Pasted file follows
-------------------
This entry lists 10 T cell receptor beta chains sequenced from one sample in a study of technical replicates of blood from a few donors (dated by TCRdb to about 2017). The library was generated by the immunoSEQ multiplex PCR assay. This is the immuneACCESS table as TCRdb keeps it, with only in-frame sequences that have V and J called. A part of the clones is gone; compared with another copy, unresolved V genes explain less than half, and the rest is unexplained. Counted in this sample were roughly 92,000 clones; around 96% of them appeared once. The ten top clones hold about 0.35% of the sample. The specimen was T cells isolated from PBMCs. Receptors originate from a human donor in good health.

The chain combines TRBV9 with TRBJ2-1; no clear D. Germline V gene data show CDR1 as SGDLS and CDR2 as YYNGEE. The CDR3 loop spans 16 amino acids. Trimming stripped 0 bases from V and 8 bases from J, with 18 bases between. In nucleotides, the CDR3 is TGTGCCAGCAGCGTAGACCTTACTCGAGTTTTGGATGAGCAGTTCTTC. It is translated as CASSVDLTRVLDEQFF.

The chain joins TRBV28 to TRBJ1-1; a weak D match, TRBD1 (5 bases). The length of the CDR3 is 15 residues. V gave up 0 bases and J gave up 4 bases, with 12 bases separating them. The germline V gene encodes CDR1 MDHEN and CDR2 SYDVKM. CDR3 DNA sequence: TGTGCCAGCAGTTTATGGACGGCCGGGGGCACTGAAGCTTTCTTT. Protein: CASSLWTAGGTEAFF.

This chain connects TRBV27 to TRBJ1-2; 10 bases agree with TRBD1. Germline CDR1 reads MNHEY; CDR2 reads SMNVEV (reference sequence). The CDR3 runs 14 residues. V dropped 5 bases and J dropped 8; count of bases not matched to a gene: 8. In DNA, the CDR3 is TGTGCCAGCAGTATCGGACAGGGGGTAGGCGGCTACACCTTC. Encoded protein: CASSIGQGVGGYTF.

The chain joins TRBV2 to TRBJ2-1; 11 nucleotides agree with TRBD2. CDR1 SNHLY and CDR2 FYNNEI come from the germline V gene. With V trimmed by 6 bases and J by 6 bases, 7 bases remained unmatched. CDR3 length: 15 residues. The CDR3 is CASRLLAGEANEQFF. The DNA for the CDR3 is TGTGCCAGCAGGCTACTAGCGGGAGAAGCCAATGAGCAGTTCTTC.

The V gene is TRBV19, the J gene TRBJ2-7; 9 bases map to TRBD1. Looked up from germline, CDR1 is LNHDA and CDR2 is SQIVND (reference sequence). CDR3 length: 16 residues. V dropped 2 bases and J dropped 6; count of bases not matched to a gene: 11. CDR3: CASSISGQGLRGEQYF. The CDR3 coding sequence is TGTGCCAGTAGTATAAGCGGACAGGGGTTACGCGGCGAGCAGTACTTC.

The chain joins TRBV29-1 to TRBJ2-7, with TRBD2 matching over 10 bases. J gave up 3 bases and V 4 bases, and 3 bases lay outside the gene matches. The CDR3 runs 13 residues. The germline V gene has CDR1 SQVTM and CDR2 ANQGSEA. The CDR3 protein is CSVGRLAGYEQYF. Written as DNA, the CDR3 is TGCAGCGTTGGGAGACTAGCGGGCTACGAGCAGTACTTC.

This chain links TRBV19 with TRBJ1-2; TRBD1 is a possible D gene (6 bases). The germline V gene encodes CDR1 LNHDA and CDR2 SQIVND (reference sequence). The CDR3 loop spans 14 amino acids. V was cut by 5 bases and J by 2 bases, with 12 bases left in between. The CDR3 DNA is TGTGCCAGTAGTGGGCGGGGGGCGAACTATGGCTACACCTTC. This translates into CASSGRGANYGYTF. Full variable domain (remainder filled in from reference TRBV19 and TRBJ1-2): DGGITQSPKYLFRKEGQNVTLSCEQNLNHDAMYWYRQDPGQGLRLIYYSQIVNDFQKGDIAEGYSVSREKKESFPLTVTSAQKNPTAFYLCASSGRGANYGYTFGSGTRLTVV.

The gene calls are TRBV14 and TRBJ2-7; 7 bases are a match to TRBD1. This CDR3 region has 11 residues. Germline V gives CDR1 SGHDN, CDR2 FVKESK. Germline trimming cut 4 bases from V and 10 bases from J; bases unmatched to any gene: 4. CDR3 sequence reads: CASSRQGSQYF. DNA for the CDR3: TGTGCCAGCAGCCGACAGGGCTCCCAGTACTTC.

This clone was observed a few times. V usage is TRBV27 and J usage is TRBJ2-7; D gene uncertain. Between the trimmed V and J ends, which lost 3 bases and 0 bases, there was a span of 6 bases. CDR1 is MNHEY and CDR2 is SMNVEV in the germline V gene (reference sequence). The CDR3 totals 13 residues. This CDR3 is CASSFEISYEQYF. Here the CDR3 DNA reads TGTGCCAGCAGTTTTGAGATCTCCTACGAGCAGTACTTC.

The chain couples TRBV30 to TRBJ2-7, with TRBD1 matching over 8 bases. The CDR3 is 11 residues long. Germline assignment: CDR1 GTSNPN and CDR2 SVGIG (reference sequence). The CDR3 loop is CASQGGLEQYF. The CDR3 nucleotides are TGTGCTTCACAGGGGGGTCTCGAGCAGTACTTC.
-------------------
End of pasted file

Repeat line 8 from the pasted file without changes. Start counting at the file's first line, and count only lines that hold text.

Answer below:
This chain links TRBV19 with TRBJ1-2; TRBD1 is a possible D gene (6 bases). The germline V gene encodes CDR1 LNHDA and CDR2 SQIVND (reference sequence). The CDR3 loop spans 14 amino acids. V was cut by 5 bases and J by 2 bases, with 12 bases left in between. The CDR3 DNA is TGTGCCAGTAGTGGGCGGGGGGCGAACTATGGCTACACCTTC. This translates into CASSGRGANYGYTF. Full variable domain (remainder filled in from reference TRBV19 and TRBJ1-2): DGGITQSPKYLFRKEGQNVTLSCEQNLNHDAMYWYRQDPGQGLRLIYYSQIVNDFQKGDIAEGYSVSREKKESFPLTVTSAQKNPTAFYLCASSGRGANYGYTFGSGTRLTVV.